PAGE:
Justin Bruening: Gary had mentioned earlier about how KITT learns. Having someone there that is a voice actor can always add those elements of what he may be learning or may not be learning. And that really helps us react.
Gary, you said there are a lot of stories to tell. Give us a preview. What kinds of stories will you be telling on a weekly basis? Are they standalones? Are they mythology? Will it be a combination?
Gary Scott Thompson: All of the above. Most of them are standalones. It's boy and car save world. We live in a different world than the original show. In the original show it was a drug dealer here, a runaway there. We live in a world where there's terrorism, where people are trying to destroy and kill each other, and the stakes are a lot higher. So that's what we're going to deal with.
Back on the original show, KITT was really a science fiction creation. Today, how much of a science fiction creation do you think the car is or is it even this close to reality? I mean, it seems just a step away.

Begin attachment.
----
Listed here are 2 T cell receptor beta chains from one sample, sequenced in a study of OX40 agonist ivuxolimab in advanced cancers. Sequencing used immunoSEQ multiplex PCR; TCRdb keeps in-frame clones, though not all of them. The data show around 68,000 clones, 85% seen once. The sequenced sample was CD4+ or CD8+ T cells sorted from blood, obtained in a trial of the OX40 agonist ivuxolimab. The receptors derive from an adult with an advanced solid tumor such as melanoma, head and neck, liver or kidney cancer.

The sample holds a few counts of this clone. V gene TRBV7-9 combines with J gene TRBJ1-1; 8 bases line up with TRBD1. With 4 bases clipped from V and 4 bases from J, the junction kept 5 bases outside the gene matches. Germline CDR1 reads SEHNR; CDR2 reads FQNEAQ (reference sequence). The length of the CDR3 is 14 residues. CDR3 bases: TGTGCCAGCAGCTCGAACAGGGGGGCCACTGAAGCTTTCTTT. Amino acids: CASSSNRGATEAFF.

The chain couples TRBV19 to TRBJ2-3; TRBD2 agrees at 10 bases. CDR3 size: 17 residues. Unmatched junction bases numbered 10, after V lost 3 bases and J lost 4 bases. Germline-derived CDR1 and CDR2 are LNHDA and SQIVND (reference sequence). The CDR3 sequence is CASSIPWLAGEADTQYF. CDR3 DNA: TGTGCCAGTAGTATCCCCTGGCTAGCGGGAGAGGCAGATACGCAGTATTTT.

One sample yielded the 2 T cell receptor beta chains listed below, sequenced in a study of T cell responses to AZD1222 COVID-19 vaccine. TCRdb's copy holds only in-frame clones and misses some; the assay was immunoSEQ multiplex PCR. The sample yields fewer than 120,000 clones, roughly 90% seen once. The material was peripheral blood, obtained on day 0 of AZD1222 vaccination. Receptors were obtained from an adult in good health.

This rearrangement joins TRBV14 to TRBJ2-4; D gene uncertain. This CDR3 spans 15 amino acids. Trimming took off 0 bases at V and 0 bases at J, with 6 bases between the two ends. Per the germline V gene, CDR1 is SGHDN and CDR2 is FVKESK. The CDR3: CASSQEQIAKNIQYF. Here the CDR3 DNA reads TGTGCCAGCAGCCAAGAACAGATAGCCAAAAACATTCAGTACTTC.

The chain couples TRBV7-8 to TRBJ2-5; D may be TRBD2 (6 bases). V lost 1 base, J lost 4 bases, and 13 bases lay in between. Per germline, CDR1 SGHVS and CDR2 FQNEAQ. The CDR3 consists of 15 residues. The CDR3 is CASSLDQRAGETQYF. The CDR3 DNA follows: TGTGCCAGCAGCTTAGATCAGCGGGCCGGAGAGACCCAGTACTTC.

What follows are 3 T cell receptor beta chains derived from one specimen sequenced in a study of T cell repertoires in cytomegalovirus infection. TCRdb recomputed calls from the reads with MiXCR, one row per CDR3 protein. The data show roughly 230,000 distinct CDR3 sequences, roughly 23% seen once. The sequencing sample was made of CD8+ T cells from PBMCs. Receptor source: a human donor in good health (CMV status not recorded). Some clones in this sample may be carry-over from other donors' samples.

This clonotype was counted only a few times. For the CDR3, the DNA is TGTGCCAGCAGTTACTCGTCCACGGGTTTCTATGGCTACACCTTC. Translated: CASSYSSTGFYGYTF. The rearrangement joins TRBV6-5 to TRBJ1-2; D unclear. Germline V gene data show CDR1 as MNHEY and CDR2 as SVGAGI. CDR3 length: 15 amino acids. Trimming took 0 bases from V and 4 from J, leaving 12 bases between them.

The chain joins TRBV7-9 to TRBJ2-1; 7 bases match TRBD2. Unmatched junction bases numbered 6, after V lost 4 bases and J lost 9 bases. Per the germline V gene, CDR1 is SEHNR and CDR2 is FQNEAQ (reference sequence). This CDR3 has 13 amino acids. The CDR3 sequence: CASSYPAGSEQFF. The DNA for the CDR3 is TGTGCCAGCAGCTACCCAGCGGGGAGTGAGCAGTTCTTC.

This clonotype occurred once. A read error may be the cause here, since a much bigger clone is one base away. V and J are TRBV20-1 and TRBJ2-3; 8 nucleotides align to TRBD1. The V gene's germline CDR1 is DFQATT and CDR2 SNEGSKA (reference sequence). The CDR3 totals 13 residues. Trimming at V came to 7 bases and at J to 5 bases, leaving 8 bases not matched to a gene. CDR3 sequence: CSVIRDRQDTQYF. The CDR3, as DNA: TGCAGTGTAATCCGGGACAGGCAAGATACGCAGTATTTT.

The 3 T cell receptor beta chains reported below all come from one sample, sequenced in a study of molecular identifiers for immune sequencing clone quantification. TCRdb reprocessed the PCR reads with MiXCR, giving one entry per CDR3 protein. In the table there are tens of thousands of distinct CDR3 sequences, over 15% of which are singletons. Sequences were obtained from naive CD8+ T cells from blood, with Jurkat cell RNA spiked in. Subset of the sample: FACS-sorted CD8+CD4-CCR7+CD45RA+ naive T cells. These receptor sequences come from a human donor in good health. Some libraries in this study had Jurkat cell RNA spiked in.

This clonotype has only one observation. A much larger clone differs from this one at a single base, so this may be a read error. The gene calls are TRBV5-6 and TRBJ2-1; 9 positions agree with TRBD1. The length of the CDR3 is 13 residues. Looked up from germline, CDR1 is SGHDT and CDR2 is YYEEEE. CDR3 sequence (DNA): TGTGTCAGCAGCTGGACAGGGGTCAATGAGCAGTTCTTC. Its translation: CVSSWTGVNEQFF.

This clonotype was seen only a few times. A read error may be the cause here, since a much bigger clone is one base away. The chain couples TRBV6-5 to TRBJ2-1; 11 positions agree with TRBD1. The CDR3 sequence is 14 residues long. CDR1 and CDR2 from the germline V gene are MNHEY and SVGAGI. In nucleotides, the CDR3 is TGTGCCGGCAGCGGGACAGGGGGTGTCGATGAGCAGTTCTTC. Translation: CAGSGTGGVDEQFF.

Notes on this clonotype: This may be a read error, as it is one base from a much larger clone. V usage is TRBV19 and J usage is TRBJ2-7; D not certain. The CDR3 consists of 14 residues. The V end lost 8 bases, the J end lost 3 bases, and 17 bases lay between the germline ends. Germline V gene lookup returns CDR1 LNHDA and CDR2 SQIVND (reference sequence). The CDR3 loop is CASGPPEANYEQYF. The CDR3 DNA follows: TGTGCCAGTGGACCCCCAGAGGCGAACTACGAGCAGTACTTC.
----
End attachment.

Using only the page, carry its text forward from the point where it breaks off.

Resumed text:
Gary Scott Thompson: It's very close. You know, everybody already has GPS and OnStar. The cars do talk to you. They're working on cars that can drive themselves using sensors, so they will never wreck. They'll know the speed limit and all that. So it's 10 years away, 15 maybe.
How different is the series from the movie?
Gary Scott Thompson: It's a lot different. I think the movie just sort of set the table and bridged the gap between the original series and this series. That's how we like to look at it. This is a much faster pace. Its kind of balls to the wall, flat out go, high-octane adrenaline. And it's a real rush.
Who would you say it's aimed at? Is it a family show? Is it mainly for younger male viewers? Who's your audience, do you think?
Gary Scott Thompson: Everybody. Everybody loves KITT.
Can you tell me about any guest stars you're having?
Gary Scott Thompson: Who've we had? I forgot. We're in the middle of shooting and we can't remember yesterday, hardly. And we're shooting multiple units at the same time. Justin and Deanna are running back and forth between two units, sometimes three. We just shot on a Sunday. They shot all day and night, so we can hardly remember what yesterday was, let alone what the guest star of the week was.
Anyone from Las Vegas?
Deanna Russo: A lot of babes. There've been a lot of babes walking around.
For Justin, the movie touched on Michael's background and that he was previously in the war. How has that shaped him into the guy he is today, and what have you enjoyed about the way they have flushed that history out this season?